The Cambridge academic gored by a stag in the Scottish Highlands on Monday remains in a critical but stable condition in hospital.
A colleague said doctors hope to operate on Kate Stone's trachea in the coming days.
The 44-year-old was attacked by the animal near Fort William, and left with injuries to her neck and spine caused by the stag’s antlers. She was treated by paramedics before being taken to Fort William's Belford hospital, and later transferred by air to the Southern General, in Glasgow.
A statement released by a colleague at Dr Stone's print firm Novalia confirmed she was in a critical but stable condition, and “doctors expect to operate in the next few days to repair damage to her trachea”.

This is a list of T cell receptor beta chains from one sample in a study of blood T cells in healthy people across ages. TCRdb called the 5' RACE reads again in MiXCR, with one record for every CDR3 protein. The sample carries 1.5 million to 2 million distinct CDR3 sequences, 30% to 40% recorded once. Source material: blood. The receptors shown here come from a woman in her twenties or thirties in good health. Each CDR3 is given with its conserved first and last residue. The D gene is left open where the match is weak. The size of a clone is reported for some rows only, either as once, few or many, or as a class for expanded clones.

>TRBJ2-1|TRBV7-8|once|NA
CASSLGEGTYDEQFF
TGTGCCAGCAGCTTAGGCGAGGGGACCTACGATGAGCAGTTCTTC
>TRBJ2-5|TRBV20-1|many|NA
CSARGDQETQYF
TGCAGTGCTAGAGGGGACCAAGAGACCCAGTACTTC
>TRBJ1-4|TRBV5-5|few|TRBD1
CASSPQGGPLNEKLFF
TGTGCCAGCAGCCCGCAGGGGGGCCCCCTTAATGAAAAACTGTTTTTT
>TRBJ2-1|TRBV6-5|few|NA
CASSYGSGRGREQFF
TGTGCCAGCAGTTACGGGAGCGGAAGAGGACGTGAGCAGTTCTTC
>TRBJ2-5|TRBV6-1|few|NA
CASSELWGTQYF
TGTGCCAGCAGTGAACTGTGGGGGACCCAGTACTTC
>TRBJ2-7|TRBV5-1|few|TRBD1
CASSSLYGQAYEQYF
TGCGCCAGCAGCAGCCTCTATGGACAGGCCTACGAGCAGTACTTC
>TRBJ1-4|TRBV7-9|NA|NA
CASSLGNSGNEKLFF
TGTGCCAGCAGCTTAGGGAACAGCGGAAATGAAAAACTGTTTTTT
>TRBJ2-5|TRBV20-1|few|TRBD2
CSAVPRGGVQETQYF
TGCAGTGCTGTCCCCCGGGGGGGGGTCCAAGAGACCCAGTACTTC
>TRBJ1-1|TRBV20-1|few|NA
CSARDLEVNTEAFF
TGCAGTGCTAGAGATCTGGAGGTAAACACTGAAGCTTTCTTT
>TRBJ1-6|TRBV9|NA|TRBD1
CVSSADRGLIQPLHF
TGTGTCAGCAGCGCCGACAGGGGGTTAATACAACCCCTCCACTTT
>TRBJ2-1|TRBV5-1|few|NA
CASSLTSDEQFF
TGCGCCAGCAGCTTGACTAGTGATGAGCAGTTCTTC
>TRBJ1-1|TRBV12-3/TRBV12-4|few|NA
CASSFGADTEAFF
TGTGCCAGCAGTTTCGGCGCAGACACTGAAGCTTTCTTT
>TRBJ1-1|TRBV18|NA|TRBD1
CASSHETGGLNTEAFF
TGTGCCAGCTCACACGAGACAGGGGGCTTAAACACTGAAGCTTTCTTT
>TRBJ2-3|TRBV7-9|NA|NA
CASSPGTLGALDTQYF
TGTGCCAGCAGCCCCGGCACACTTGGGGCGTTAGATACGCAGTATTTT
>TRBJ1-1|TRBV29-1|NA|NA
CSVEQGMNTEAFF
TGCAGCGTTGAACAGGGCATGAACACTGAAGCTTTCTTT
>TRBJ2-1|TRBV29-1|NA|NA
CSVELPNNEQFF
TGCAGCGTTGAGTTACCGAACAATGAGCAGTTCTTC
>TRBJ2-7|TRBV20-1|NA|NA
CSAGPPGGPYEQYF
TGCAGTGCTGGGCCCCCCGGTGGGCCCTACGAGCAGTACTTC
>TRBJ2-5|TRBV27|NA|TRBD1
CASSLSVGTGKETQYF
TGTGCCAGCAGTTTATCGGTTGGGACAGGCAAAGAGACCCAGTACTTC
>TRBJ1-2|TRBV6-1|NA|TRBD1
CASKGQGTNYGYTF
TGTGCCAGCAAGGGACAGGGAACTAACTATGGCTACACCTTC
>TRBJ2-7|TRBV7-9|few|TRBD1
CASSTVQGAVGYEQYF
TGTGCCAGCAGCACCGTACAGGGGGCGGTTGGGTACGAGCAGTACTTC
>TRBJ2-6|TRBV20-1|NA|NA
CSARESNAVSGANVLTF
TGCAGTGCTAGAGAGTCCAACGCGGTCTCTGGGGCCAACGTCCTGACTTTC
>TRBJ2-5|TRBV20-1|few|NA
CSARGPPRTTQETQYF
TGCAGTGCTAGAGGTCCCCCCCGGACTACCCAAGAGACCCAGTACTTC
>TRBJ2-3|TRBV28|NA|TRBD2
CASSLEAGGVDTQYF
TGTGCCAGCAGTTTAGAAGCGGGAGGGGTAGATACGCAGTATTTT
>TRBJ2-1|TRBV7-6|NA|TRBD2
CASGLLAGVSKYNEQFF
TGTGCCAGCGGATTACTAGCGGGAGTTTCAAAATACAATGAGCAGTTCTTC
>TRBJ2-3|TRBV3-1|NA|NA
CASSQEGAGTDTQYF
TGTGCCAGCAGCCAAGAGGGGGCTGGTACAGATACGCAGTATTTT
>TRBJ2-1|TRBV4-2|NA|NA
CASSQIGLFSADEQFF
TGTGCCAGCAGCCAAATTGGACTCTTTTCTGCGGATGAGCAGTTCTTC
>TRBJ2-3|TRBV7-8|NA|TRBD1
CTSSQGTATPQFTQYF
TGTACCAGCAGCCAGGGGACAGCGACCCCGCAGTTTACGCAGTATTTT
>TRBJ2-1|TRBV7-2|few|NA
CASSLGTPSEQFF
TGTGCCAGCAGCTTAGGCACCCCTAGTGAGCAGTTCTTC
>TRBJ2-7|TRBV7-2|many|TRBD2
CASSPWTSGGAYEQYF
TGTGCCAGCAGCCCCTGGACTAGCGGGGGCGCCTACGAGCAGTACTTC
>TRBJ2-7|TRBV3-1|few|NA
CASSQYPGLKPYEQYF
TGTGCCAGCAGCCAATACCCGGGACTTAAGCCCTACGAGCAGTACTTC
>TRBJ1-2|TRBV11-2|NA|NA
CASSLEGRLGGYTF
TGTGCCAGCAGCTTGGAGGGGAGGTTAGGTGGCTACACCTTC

“Her sister and friends are with her and have received messages of support from her many friends around the world. Our love and support goes to Kate and we wish her all the best for the speediest possible recovery,” the statement continued.
The attack happened in the early hours of 30 December, when Dr Stone and a group of friends were standing outside a private residence in Lochailort.
The Press and Journal reported that the stag appeared to single out Dr Stone who, standing at 6ft, was the tallest of the group.
Dr Stone has a PhD in physics and micro-electronics and is now a research engineer in Cambridge University’s Institute of Manufacturing.
It was feared that she could be left paralysed by the attack.